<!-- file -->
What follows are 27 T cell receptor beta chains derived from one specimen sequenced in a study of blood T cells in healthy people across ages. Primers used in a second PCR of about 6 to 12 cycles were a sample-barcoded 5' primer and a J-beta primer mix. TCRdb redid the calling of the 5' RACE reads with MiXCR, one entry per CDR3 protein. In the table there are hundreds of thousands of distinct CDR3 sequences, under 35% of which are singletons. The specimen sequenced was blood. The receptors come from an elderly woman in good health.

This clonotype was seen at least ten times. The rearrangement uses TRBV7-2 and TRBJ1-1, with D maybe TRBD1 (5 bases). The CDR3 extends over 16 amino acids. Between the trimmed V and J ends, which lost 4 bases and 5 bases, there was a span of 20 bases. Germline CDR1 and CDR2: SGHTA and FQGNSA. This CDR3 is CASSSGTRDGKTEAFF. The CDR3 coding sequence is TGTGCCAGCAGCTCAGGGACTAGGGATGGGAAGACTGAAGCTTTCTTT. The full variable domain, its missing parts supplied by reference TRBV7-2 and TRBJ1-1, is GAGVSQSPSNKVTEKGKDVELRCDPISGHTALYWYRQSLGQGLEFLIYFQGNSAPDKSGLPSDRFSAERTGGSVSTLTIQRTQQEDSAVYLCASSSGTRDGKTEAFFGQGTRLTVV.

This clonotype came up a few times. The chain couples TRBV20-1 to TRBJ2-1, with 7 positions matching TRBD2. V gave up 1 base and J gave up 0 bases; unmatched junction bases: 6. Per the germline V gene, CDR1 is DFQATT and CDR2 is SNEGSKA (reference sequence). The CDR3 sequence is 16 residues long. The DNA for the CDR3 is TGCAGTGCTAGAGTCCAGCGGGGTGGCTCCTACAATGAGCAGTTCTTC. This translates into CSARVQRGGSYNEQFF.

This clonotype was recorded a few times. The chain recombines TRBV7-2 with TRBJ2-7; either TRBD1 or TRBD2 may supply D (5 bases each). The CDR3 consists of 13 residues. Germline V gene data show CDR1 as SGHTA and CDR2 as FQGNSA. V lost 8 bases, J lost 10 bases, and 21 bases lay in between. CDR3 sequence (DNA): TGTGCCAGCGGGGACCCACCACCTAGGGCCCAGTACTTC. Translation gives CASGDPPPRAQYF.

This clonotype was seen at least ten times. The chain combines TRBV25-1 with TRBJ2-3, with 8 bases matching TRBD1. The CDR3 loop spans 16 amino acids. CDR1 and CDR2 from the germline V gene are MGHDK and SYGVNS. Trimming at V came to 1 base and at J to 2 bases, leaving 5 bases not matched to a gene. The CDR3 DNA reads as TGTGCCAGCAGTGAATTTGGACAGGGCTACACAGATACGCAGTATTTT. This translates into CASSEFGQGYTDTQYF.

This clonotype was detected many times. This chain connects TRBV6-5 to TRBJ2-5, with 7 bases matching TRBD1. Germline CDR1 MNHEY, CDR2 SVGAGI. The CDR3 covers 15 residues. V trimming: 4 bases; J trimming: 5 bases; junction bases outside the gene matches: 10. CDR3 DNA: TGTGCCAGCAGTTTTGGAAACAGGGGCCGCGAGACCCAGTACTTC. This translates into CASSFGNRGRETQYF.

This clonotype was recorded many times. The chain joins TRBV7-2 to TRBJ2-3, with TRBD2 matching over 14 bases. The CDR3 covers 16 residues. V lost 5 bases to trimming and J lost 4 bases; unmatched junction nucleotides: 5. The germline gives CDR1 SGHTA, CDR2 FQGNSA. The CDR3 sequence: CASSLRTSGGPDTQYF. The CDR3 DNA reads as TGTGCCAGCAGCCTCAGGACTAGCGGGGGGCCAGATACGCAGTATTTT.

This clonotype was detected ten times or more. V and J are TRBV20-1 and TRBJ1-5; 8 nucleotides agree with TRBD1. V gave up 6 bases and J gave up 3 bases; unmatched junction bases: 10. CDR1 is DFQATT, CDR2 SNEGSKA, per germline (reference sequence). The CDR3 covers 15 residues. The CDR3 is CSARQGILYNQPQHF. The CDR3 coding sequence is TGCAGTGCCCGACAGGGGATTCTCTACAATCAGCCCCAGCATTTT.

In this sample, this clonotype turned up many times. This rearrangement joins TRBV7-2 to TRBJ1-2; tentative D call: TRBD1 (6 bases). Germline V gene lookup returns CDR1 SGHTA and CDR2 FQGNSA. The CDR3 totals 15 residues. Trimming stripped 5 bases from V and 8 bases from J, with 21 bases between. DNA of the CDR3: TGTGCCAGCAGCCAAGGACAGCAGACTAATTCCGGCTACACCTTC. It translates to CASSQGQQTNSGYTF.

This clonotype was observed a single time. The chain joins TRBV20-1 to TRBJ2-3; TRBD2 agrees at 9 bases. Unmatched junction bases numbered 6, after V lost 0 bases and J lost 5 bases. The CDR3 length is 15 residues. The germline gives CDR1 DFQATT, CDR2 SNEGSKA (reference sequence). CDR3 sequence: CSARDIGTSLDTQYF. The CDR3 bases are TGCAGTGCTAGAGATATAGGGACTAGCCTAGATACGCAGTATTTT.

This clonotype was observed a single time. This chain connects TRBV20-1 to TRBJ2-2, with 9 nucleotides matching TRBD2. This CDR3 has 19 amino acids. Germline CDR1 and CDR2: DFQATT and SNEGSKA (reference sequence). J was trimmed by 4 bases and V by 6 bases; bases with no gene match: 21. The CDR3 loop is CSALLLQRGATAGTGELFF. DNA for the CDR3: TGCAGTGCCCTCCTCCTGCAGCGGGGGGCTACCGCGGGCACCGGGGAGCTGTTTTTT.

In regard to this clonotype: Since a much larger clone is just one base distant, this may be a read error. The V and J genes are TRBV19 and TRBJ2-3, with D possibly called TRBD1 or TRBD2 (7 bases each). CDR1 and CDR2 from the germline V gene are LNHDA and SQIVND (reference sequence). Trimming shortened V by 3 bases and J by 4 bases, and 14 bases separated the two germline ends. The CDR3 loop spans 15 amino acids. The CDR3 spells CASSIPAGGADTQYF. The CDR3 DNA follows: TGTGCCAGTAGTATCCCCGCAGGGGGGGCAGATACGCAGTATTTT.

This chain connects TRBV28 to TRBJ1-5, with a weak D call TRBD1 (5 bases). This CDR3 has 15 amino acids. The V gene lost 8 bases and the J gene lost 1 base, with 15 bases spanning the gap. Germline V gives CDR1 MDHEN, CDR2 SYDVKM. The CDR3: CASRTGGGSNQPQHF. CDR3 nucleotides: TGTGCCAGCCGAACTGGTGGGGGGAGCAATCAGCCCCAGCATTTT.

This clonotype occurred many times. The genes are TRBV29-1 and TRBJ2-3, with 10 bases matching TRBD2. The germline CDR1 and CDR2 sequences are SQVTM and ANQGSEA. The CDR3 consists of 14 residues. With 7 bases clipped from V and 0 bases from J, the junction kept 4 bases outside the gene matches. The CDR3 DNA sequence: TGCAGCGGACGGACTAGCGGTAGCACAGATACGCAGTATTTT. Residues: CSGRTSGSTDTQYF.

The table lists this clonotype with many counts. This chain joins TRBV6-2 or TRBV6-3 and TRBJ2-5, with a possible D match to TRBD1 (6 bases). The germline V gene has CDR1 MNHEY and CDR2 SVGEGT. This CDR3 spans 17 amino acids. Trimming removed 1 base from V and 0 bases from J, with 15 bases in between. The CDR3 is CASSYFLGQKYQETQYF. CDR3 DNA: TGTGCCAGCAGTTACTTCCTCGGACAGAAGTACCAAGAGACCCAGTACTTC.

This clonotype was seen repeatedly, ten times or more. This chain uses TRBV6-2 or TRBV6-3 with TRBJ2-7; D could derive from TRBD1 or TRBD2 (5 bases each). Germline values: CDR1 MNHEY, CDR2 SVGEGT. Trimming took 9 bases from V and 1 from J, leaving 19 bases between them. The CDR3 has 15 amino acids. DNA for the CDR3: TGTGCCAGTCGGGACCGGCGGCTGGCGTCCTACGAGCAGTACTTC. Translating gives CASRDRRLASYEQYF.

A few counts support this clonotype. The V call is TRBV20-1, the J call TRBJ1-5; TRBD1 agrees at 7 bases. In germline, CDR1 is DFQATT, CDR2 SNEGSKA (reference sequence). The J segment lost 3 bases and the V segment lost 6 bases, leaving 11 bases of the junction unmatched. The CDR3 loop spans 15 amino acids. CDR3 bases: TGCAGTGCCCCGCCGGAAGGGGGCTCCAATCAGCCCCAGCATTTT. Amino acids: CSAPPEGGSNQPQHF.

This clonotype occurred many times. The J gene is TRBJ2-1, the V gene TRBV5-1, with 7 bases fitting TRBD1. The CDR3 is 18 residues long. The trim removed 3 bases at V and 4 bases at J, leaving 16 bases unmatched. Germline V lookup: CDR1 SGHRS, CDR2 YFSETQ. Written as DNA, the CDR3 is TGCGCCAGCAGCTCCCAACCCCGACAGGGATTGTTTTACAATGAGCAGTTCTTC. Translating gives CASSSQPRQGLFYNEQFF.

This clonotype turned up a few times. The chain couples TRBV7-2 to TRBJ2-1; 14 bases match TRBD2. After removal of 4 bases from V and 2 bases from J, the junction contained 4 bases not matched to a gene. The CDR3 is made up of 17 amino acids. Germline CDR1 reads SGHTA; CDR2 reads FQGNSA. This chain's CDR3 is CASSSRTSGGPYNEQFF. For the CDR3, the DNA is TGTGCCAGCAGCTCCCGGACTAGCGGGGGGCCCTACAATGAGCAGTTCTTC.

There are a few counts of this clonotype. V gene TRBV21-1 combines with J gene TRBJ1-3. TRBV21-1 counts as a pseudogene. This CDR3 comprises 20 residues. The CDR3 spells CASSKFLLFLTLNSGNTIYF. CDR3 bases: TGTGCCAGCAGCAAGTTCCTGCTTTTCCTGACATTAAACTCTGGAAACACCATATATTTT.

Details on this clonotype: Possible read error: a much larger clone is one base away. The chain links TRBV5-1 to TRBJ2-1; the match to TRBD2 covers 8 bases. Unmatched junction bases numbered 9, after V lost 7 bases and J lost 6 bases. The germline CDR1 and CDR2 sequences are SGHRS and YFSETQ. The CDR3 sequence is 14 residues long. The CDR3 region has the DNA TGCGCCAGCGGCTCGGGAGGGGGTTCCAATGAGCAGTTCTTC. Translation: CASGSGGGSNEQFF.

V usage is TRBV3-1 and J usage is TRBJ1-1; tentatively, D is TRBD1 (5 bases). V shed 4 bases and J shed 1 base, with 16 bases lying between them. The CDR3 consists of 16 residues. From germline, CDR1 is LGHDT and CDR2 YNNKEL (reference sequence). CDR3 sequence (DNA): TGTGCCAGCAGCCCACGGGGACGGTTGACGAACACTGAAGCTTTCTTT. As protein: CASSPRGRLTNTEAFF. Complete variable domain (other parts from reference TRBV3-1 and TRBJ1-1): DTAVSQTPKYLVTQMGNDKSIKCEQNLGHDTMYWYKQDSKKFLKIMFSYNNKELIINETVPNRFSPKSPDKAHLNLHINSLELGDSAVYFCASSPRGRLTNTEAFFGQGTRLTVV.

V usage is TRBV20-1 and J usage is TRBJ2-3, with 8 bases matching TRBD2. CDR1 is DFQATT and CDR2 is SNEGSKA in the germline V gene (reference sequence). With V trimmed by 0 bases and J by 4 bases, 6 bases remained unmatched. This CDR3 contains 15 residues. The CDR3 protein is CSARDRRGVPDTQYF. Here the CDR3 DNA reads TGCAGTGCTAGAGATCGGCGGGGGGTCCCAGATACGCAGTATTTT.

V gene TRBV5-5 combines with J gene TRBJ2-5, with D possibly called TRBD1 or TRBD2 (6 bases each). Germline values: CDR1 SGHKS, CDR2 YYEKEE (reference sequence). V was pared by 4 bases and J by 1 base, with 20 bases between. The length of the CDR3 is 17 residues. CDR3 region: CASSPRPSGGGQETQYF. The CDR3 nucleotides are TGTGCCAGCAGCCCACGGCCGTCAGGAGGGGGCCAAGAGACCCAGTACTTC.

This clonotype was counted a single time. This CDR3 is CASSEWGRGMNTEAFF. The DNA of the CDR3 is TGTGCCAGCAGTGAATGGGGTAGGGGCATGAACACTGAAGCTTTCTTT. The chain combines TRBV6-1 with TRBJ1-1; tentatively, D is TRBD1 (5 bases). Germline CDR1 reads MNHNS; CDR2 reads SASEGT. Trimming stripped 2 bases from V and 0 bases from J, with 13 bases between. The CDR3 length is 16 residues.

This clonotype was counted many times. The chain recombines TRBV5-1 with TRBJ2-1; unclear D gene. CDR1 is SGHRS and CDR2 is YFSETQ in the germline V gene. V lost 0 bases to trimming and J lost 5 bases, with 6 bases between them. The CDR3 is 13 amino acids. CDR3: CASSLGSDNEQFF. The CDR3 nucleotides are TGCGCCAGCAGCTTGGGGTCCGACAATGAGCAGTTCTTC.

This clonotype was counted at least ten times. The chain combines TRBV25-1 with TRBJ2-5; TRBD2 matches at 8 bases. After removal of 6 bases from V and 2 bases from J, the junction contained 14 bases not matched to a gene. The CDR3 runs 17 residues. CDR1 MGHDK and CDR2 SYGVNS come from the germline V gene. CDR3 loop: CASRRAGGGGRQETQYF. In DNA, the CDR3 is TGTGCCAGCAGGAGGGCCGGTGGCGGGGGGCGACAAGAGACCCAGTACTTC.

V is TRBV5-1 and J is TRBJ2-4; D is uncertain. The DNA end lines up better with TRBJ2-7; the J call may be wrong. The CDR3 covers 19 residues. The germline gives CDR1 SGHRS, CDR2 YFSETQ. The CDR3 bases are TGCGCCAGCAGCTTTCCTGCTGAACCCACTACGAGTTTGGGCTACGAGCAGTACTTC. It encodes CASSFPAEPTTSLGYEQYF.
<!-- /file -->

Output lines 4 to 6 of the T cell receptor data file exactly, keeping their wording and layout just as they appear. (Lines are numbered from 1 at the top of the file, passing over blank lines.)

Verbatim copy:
This clonotype was recorded a few times. The chain recombines TRBV7-2 with TRBJ2-7; either TRBD1 or TRBD2 may supply D (5 bases each). The CDR3 consists of 13 residues. Germline V gene data show CDR1 as SGHTA and CDR2 as FQGNSA. V lost 8 bases, J lost 10 bases, and 21 bases lay in between. CDR3 sequence (DNA): TGTGCCAGCGGGGACCCACCACCTAGGGCCCAGTACTTC. Translation gives CASGDPPPRAQYF.

This clonotype was seen at least ten times. The chain combines TRBV25-1 with TRBJ2-3, with 8 bases matching TRBD1. The CDR3 loop spans 16 amino acids. CDR1 and CDR2 from the germline V gene are MGHDK and SYGVNS. Trimming at V came to 1 base and at J to 2 bases, leaving 5 bases not matched to a gene. The CDR3 DNA reads as TGTGCCAGCAGTGAATTTGGACAGGGCTACACAGATACGCAGTATTTT. This translates into CASSEFGQGYTDTQYF.

This clonotype was detected many times. This chain connects TRBV6-5 to TRBJ2-5, with 7 bases matching TRBD1. Germline CDR1 MNHEY, CDR2 SVGAGI. The CDR3 covers 15 residues. V trimming: 4 bases; J trimming: 5 bases; junction bases outside the gene matches: 10. CDR3 DNA: TGTGCCAGCAGTTTTGGAAACAGGGGCCGCGAGACCCAGTACTTC. This translates into CASSFGNRGRETQYF.